There is a nice buildup to the Hunger Games, although some of the events that occur beforehand are more ludicrous than worthwhile. The tributes are made into stars and glamorized on television and talk shows, and during those scenes I couldn’t help but wonder whether these people realized they were heading to their deaths. The thought is pushed into the back of their heads, but not ours. There are training sessions during which each person must prove him or herself and gain sponsors, of whom will help them during the games. These scenes give us a small glimpse into each characters traits and skills and it made the adversaries more apparent.
Now we get to the actual Hunger Games. I’m going to be vague about what transpires so as to prevent spoilers, but I will say this: this is where the movie starts to come apart at the seams.
Even with a lack of gore and carnage watching how the characters is unpleasant. In one scene a girl is stung to death by a hive of lethal hornets, and it is not pretty to watch or comprehend. She was just an innocent citizen unluckily chosen at random, and all she was trying to do is survive. Naturally we should feel sorry for these people but the film thinks of its characters more as fodder than human beings. Only once is a death taken seriously and effectively but it comes after too many people have been killed already.
The antagonists of the games are also very stupid. Quiz time: if you’ve allied three people with you and you have the strongest player unarmed and trapped in a tree what do you do? Go after her of course. Not so, say these young fools. Rather, it’s better to camp around the tree and wait for her to come down or starve, rather than throw knives and shoot arrows at her (these people are trained warriors who have mastered their weapons). Perhaps there’s an explanation for this. Arrogance? Pride? Bigheadedness? I think I’ll settle for poor screenwriting for now. Either way, moments like this exist throughout the film and it takes away from the sense of peril the movie wants to offer.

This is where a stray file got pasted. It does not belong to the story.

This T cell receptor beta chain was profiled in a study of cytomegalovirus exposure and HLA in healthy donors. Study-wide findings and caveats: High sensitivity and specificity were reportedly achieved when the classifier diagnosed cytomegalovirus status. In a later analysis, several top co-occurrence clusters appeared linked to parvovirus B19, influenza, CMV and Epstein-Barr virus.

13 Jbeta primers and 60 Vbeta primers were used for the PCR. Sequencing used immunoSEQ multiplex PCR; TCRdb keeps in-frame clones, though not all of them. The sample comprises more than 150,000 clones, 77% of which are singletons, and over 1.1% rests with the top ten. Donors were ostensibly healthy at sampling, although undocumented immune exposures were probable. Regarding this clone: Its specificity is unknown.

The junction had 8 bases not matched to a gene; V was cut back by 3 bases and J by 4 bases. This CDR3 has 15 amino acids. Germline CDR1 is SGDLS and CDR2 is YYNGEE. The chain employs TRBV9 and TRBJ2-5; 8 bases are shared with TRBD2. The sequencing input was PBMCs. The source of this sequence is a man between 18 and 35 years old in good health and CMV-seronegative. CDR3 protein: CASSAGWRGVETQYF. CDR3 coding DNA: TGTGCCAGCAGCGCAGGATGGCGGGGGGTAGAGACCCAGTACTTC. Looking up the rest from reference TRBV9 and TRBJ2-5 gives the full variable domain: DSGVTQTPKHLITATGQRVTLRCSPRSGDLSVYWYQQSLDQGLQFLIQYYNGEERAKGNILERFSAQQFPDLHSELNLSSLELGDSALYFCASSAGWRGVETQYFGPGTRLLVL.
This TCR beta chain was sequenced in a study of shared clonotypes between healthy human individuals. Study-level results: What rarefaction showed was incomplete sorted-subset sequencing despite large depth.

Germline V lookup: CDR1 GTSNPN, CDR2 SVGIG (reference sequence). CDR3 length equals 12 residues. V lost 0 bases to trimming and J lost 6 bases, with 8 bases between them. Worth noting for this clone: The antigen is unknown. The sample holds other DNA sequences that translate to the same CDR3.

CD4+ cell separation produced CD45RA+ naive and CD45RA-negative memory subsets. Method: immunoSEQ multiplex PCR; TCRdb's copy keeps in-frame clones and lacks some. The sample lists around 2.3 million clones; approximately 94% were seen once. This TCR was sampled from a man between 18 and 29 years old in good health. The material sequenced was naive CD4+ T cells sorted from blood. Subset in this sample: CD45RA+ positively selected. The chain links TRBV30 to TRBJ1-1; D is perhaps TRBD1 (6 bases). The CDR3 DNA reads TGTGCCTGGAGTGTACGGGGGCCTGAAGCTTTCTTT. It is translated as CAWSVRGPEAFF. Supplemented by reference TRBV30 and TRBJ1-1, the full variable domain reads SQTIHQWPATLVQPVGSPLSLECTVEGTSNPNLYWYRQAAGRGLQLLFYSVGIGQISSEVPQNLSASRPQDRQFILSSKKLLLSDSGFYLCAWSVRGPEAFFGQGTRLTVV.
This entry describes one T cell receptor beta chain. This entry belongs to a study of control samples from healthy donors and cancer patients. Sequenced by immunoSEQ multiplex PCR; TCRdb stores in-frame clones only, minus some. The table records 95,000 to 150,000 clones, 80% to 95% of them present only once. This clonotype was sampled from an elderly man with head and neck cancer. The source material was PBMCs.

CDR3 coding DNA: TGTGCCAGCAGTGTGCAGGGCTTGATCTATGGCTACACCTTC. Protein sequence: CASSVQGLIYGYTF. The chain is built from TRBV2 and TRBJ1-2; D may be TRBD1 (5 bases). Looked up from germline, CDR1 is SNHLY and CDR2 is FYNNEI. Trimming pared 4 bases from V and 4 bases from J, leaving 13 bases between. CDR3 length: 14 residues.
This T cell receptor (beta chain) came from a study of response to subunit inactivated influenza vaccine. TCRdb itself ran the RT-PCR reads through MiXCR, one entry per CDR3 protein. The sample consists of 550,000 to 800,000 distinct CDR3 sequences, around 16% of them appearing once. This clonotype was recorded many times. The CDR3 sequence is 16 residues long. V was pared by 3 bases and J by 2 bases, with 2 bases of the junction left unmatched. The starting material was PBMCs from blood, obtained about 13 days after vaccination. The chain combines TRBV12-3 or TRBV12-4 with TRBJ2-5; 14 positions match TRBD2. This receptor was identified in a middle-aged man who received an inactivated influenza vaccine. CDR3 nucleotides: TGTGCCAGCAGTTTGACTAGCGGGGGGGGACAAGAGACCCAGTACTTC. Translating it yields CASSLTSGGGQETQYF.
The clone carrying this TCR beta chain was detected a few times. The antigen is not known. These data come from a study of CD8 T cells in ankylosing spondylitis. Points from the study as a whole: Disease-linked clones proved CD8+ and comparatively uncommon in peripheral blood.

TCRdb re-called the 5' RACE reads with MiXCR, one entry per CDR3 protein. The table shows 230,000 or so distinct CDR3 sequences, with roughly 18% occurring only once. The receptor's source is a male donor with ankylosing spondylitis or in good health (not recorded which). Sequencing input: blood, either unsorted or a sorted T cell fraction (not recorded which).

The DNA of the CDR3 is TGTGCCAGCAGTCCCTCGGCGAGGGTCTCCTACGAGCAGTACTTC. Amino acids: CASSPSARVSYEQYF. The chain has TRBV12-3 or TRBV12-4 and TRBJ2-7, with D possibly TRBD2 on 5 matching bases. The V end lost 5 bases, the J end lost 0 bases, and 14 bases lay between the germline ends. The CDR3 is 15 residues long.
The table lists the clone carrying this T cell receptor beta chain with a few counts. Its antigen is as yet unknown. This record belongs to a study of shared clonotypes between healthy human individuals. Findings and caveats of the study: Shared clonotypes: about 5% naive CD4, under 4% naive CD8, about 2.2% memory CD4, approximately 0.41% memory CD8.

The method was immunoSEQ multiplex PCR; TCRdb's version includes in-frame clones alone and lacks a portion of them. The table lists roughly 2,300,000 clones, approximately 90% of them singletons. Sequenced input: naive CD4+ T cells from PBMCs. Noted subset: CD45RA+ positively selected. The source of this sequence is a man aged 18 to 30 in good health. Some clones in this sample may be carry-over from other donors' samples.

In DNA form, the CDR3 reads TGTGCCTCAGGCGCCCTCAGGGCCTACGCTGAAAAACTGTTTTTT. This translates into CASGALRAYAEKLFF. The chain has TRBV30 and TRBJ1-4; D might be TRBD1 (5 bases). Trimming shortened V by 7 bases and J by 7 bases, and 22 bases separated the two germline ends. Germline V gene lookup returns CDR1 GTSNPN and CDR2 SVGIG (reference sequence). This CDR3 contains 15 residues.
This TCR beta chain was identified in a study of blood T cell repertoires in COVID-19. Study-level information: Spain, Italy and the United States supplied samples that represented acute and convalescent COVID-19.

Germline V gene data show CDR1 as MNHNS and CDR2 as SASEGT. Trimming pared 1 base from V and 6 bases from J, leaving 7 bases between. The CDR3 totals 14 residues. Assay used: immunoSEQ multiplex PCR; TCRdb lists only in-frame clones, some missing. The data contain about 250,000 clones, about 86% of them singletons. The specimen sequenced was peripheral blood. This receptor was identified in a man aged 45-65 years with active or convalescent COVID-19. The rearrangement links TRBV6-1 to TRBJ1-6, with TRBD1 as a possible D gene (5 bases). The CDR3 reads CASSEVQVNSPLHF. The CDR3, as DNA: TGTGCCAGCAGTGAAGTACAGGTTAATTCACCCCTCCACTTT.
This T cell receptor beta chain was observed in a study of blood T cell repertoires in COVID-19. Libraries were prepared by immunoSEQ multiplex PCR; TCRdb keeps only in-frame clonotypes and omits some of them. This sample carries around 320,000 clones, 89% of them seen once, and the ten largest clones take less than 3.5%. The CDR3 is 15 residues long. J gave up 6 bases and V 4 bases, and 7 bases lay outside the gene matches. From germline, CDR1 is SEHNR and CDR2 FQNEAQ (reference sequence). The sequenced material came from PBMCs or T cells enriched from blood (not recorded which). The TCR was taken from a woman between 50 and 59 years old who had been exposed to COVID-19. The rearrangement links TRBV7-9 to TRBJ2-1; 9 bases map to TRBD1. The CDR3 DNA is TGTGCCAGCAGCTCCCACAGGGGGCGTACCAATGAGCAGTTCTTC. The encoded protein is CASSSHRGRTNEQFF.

Action-wise the film also suffers. Fight scenes are film with quick-cuts that are so quick you can barely discern what is happening. Considering that part of the allure of the film is the action this is a disappointment. Alas, it is but one of many films that choose to shoot this way. When it becomes hard to make out what is happening during an action scene it's hard to get involved in it. Granted most of the weapon use is of the bow so the camerawork there is simple, but there are sword and knife fights that surmount in which this problem persists, and these scenes come with a lot of tension beforehand. The poor choice of editing evaporates this tension and leaves us feeling blank and confused.
As I mentioned before The Hunger Games places its love story before any sense of morality and live-or-die aspects, and it overtakes the story during the latter half of the film resulting in a very confusing product. It wants to promote peace but it throws away that message to glorify these two “starcrossed lovers”, as the viewers call them. It’s unclear as to what the film was trying to do. In one hand you have a young romance, the other a sinister survival game, and they both act as oil and water, refusing to blend into each other properly. As two separate wholes they don’t work.
The Hunger Games doesn’t have the right ingredients to make you leave the theater fully engorged. If you go in wanting a love story you’ll leave feeling debilitated by the unanswered bloodshed. If you go in wanting Bear Grylls you’ll only like parts of it. If there is a second entry into the series (and I’m certain there will be) it needs to learn from the mistakes from this film. What great series like Harry Potter and The Lord of the Rings managed to do is make each entry an individual piece and part of a greater whole at the same time. That’s not the case here; this film relies too much on its successors to fill in the gaps. Needless to say I’m curious as to how the sequels will pan out and what sort of changes will be made. The actors for this movie are certainly strong enough for their roles and I’d like to see these characters return. As for now it’s best to appreciate The Hunger Games for what it is but hope that future installments do better.
The Hunger Games - 5/10